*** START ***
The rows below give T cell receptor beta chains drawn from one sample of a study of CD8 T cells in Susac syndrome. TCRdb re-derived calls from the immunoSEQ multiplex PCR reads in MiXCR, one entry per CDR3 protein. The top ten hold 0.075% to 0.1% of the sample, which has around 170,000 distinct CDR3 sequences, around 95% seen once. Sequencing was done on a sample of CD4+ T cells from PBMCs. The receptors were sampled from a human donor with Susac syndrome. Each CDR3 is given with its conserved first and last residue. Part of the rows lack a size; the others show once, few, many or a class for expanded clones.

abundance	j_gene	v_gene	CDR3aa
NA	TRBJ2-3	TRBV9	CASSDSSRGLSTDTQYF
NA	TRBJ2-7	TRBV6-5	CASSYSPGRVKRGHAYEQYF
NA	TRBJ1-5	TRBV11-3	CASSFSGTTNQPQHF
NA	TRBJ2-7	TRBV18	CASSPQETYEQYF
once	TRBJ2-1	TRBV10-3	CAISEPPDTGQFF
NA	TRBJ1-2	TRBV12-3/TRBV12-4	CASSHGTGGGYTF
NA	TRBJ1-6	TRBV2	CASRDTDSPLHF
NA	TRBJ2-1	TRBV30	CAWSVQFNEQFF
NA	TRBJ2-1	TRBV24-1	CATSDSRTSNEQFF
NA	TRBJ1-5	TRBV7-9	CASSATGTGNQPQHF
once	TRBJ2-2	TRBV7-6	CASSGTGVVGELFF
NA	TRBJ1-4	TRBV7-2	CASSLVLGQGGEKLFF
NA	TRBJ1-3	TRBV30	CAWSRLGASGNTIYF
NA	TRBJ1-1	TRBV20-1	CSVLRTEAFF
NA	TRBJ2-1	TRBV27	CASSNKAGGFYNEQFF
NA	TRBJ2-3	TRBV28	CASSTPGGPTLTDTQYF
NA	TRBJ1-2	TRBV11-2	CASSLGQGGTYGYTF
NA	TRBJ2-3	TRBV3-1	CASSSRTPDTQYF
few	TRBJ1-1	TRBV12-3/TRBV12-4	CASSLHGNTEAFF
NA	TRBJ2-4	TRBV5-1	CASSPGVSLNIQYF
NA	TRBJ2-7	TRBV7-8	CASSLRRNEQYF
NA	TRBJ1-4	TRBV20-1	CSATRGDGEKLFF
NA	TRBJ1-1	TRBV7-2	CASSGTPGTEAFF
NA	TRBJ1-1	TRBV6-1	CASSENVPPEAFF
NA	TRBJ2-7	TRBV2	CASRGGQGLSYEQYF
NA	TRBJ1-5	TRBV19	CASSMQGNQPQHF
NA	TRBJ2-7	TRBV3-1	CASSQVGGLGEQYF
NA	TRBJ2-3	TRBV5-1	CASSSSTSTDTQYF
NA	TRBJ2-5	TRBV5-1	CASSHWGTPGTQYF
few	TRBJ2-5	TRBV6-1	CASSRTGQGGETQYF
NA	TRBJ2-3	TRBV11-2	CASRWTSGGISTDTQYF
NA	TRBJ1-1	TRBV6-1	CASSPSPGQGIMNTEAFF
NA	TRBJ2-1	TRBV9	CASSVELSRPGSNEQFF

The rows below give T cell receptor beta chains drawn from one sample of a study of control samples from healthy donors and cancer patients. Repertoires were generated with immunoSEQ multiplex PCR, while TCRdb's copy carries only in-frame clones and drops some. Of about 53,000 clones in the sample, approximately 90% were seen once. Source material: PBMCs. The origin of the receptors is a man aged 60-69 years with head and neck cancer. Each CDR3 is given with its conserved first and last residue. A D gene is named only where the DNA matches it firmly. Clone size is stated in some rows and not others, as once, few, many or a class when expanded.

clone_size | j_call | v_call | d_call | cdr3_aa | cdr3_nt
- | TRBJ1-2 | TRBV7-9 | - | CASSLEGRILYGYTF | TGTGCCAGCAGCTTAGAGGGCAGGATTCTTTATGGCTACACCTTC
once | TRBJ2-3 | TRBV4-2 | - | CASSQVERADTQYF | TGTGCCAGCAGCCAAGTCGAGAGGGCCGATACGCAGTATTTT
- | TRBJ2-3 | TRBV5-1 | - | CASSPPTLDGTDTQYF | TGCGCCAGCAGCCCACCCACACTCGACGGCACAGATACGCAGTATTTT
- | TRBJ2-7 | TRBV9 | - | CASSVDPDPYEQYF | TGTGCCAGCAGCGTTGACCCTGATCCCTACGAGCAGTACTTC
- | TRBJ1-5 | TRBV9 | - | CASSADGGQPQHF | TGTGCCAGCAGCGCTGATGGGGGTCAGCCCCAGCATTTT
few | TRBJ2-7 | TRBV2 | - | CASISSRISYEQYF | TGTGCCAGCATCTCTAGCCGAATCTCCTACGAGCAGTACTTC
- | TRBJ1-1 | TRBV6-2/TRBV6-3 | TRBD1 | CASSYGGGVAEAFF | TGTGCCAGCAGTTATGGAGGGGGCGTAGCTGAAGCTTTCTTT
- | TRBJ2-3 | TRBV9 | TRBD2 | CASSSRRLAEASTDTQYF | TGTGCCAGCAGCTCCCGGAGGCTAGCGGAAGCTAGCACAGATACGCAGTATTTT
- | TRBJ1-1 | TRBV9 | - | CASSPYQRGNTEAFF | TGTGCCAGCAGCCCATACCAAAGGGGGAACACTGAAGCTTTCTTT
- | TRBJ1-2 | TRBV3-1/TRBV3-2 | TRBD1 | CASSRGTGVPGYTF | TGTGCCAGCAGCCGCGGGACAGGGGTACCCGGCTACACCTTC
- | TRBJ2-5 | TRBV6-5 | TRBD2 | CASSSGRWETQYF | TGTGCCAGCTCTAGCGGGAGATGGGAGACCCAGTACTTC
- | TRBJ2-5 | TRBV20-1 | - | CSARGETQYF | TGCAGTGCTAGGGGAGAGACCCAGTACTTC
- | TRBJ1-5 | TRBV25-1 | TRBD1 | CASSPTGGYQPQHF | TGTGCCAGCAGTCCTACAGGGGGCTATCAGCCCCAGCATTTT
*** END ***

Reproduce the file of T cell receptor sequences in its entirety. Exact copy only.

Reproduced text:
The rows below give T cell receptor beta chains drawn from one sample of a study of CD8 T cells in Susac syndrome. TCRdb re-derived calls from the immunoSEQ multiplex PCR reads in MiXCR, one entry per CDR3 protein. The top ten hold 0.075% to 0.1% of the sample, which has around 170,000 distinct CDR3 sequences, around 95% seen once. Sequencing was done on a sample of CD4+ T cells from PBMCs. The receptors were sampled from a human donor with Susac syndrome. Each CDR3 is given with its conserved first and last residue. Part of the rows lack a size; the others show once, few, many or a class for expanded clones.

abundance	j_gene	v_gene	CDR3aa
NA	TRBJ2-3	TRBV9	CASSDSSRGLSTDTQYF
NA	TRBJ2-7	TRBV6-5	CASSYSPGRVKRGHAYEQYF
NA	TRBJ1-5	TRBV11-3	CASSFSGTTNQPQHF
NA	TRBJ2-7	TRBV18	CASSPQETYEQYF
once	TRBJ2-1	TRBV10-3	CAISEPPDTGQFF
NA	TRBJ1-2	TRBV12-3/TRBV12-4	CASSHGTGGGYTF
NA	TRBJ1-6	TRBV2	CASRDTDSPLHF
NA	TRBJ2-1	TRBV30	CAWSVQFNEQFF
NA	TRBJ2-1	TRBV24-1	CATSDSRTSNEQFF
NA	TRBJ1-5	TRBV7-9	CASSATGTGNQPQHF
once	TRBJ2-2	TRBV7-6	CASSGTGVVGELFF
NA	TRBJ1-4	TRBV7-2	CASSLVLGQGGEKLFF
NA	TRBJ1-3	TRBV30	CAWSRLGASGNTIYF
NA	TRBJ1-1	TRBV20-1	CSVLRTEAFF
NA	TRBJ2-1	TRBV27	CASSNKAGGFYNEQFF
NA	TRBJ2-3	TRBV28	CASSTPGGPTLTDTQYF
NA	TRBJ1-2	TRBV11-2	CASSLGQGGTYGYTF
NA	TRBJ2-3	TRBV3-1	CASSSRTPDTQYF
few	TRBJ1-1	TRBV12-3/TRBV12-4	CASSLHGNTEAFF
NA	TRBJ2-4	TRBV5-1	CASSPGVSLNIQYF
NA	TRBJ2-7	TRBV7-8	CASSLRRNEQYF
NA	TRBJ1-4	TRBV20-1	CSATRGDGEKLFF
NA	TRBJ1-1	TRBV7-2	CASSGTPGTEAFF
NA	TRBJ1-1	TRBV6-1	CASSENVPPEAFF
NA	TRBJ2-7	TRBV2	CASRGGQGLSYEQYF
NA	TRBJ1-5	TRBV19	CASSMQGNQPQHF
NA	TRBJ2-7	TRBV3-1	CASSQVGGLGEQYF
NA	TRBJ2-3	TRBV5-1	CASSSSTSTDTQYF
NA	TRBJ2-5	TRBV5-1	CASSHWGTPGTQYF
few	TRBJ2-5	TRBV6-1	CASSRTGQGGETQYF
NA	TRBJ2-3	TRBV11-2	CASRWTSGGISTDTQYF
NA	TRBJ1-1	TRBV6-1	CASSPSPGQGIMNTEAFF
NA	TRBJ2-1	TRBV9	CASSVELSRPGSNEQFF

The rows below give T cell receptor beta chains drawn from one sample of a study of control samples from healthy donors and cancer patients. Repertoires were generated with immunoSEQ multiplex PCR, while TCRdb's copy carries only in-frame clones and drops some. Of about 53,000 clones in the sample, approximately 90% were seen once. Source material: PBMCs. The origin of the receptors is a man aged 60-69 years with head and neck cancer. Each CDR3 is given with its conserved first and last residue. A D gene is named only where the DNA matches it firmly. Clone size is stated in some rows and not others, as once, few, many or a class when expanded.

clone_size | j_call | v_call | d_call | cdr3_aa | cdr3_nt
- | TRBJ1-2 | TRBV7-9 | - | CASSLEGRILYGYTF | TGTGCCAGCAGCTTAGAGGGCAGGATTCTTTATGGCTACACCTTC
once | TRBJ2-3 | TRBV4-2 | - | CASSQVERADTQYF | TGTGCCAGCAGCCAAGTCGAGAGGGCCGATACGCAGTATTTT
- | TRBJ2-3 | TRBV5-1 | - | CASSPPTLDGTDTQYF | TGCGCCAGCAGCCCACCCACACTCGACGGCACAGATACGCAGTATTTT
- | TRBJ2-7 | TRBV9 | - | CASSVDPDPYEQYF | TGTGCCAGCAGCGTTGACCCTGATCCCTACGAGCAGTACTTC
- | TRBJ1-5 | TRBV9 | - | CASSADGGQPQHF | TGTGCCAGCAGCGCTGATGGGGGTCAGCCCCAGCATTTT
few | TRBJ2-7 | TRBV2 | - | CASISSRISYEQYF | TGTGCCAGCATCTCTAGCCGAATCTCCTACGAGCAGTACTTC
- | TRBJ1-1 | TRBV6-2/TRBV6-3 | TRBD1 | CASSYGGGVAEAFF | TGTGCCAGCAGTTATGGAGGGGGCGTAGCTGAAGCTTTCTTT
- | TRBJ2-3 | TRBV9 | TRBD2 | CASSSRRLAEASTDTQYF | TGTGCCAGCAGCTCCCGGAGGCTAGCGGAAGCTAGCACAGATACGCAGTATTTT
- | TRBJ1-1 | TRBV9 | - | CASSPYQRGNTEAFF | TGTGCCAGCAGCCCATACCAAAGGGGGAACACTGAAGCTTTCTTT
- | TRBJ1-2 | TRBV3-1/TRBV3-2 | TRBD1 | CASSRGTGVPGYTF | TGTGCCAGCAGCCGCGGGACAGGGGTACCCGGCTACACCTTC
- | TRBJ2-5 | TRBV6-5 | TRBD2 | CASSSGRWETQYF | TGTGCCAGCTCTAGCGGGAGATGGGAGACCCAGTACTTC
- | TRBJ2-5 | TRBV20-1 | - | CSARGETQYF | TGCAGTGCTAGGGGAGAGACCCAGTACTTC
- | TRBJ1-5 | TRBV25-1 | TRBD1 | CASSPTGGYQPQHF | TGTGCCAGCAGTCCTACAGGGGGCTATCAGCCCCAGCATTTT